File-US Trade Representative Michael Froman(C) takes a break from negotiations on the Trans-Pacific Partnership trade treaty in Atlanta, Georgia, Oct. 1, 2015. (AFP/Paul Handley)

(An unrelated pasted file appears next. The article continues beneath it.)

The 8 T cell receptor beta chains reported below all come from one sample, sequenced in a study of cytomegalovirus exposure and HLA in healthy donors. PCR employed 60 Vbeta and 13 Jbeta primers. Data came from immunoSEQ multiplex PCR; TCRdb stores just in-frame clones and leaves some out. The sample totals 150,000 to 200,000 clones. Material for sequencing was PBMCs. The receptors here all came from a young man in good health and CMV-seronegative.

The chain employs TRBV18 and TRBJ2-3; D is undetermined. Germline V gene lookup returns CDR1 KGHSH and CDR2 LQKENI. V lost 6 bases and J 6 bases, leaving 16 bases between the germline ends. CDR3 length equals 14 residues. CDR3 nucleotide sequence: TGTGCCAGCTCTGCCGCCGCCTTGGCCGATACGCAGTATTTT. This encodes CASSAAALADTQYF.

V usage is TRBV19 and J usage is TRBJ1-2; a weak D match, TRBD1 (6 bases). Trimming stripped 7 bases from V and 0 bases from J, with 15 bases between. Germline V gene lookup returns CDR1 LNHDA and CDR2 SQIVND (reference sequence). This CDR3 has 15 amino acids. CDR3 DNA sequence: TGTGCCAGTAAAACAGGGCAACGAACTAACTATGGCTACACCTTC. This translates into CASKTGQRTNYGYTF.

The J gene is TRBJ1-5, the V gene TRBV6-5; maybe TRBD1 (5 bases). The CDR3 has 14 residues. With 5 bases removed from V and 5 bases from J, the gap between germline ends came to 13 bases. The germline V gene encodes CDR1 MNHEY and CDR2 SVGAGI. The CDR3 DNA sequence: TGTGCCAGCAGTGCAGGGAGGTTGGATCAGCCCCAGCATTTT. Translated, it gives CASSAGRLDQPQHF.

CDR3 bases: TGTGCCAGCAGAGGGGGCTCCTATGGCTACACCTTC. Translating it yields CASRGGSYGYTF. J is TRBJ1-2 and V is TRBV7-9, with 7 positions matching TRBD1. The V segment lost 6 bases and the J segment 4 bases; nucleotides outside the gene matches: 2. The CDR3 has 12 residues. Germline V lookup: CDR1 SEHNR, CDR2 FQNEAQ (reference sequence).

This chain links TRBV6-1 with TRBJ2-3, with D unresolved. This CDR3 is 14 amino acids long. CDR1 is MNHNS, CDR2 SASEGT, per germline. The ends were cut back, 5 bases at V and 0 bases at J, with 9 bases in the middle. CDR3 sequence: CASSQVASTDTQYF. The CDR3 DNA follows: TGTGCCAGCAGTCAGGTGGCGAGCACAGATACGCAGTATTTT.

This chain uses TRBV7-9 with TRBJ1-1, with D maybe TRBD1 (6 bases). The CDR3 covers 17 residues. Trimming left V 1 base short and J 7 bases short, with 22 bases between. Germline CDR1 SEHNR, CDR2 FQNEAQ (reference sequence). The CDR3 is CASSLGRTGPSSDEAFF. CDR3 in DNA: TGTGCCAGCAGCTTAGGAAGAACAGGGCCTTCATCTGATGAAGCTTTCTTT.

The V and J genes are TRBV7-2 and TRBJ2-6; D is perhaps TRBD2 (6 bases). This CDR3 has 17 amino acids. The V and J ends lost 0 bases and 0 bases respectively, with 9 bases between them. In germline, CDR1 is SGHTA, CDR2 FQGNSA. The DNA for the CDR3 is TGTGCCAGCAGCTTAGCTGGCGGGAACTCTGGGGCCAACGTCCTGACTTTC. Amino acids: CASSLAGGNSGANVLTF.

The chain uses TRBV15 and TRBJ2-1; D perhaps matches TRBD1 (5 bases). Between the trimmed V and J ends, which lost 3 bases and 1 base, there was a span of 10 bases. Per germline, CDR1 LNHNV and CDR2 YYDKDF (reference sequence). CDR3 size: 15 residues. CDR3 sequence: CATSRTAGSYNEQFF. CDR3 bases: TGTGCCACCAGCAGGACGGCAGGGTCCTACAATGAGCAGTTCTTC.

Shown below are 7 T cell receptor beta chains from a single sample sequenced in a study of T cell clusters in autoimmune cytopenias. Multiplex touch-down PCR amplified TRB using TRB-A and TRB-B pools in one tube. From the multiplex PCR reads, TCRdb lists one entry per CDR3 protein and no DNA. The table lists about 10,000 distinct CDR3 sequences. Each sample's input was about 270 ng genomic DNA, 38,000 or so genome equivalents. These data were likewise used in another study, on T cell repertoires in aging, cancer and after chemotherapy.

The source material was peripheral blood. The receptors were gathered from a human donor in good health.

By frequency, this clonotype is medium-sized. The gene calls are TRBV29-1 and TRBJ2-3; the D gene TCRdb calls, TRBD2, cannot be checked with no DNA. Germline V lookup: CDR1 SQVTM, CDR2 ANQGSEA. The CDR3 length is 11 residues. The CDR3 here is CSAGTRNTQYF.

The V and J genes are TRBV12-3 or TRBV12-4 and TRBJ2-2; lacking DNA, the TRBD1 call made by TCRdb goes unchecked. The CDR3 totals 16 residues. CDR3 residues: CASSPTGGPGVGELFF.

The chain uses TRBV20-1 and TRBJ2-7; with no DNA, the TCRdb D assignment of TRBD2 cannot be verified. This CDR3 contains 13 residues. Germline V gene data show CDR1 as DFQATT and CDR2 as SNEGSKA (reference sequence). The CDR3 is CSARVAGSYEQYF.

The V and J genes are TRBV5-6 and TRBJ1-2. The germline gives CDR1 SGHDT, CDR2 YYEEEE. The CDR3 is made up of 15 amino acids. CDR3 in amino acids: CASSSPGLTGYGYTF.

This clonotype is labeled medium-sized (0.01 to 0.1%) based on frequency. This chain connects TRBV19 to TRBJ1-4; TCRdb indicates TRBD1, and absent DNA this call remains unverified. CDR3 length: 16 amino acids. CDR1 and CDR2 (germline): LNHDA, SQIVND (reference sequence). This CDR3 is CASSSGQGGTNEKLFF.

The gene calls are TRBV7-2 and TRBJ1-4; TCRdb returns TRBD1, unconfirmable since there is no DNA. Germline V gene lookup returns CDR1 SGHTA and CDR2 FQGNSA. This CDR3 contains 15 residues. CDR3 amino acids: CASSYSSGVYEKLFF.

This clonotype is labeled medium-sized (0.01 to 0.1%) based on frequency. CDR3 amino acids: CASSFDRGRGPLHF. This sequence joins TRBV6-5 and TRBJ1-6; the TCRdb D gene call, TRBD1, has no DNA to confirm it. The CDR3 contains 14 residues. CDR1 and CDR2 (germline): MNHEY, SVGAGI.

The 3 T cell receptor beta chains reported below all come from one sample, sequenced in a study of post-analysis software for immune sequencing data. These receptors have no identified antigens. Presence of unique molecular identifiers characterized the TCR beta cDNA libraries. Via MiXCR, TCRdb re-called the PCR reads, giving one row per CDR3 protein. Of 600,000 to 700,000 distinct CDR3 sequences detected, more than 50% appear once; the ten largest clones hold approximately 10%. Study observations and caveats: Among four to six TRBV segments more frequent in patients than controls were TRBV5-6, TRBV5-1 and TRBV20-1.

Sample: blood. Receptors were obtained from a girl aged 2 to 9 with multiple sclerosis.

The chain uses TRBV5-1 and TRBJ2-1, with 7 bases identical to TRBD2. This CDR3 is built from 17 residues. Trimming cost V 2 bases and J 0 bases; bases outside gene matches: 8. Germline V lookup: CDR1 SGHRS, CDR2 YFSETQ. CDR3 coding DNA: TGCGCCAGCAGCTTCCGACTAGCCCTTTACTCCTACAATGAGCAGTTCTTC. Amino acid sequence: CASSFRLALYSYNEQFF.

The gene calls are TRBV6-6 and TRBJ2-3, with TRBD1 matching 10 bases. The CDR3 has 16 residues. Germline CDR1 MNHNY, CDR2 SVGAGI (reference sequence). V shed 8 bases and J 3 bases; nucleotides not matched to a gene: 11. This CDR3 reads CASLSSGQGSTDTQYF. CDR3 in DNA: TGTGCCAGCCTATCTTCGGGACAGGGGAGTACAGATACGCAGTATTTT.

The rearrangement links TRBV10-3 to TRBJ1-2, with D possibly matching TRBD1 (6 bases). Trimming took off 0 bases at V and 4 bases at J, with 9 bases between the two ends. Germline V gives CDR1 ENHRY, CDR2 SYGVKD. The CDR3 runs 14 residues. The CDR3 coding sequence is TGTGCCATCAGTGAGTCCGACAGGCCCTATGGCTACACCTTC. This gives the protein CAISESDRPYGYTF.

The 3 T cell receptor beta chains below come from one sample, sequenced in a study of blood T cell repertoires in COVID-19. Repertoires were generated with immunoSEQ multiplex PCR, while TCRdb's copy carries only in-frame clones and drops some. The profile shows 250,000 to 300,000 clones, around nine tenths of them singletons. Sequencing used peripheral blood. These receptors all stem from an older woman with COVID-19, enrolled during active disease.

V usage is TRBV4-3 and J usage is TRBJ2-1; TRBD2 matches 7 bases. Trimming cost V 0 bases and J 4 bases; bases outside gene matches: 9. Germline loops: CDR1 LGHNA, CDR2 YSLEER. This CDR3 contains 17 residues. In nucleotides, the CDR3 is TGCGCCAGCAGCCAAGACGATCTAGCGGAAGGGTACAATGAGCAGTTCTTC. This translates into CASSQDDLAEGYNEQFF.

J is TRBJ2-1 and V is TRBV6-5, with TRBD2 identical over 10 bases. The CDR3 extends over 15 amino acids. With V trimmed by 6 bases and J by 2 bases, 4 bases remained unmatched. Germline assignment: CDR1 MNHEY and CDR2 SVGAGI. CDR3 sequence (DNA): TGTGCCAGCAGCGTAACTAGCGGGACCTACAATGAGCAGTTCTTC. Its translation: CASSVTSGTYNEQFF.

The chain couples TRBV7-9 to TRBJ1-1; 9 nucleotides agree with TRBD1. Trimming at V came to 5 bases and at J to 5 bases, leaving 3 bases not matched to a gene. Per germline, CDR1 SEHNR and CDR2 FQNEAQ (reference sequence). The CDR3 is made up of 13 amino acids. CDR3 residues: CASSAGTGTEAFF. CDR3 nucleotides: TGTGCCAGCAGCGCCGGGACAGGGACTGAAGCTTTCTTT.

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The United States and 11 other Pacific Rim countries reached a contentious trade pact that cuts trade barriers, sets labor and environmental standards and protects the intellectual property of multinational corporations. Now each country must sell the deal to skeptical lawmakers.Together, the countries account for 40 percent of world economic output.It is also a welcome boost for Japan's Prime Minister Shinzo Abe and his efforts to jolt one of the world's biggest economies out of two decades of stagnation.The deal has been negotiated for a decade and has faced opposition in many countries.Alan Bollard, executive director of the 21-nation Asia-Pacific Economic Cooperation group, said the trade agreement can still go into effect even if parliaments in some countries refused to ratify it.Peter Petri, a professor of international finance at Brandeis University, says he doesn't expect the deal to lead to any U.S. job gains. But he forecasts it will boost U.S. incomes by $77 billion a year, or 0.4 percent, by 2025, mostly by creating export-oriented jobs that will pay more, even as other jobs are lost.
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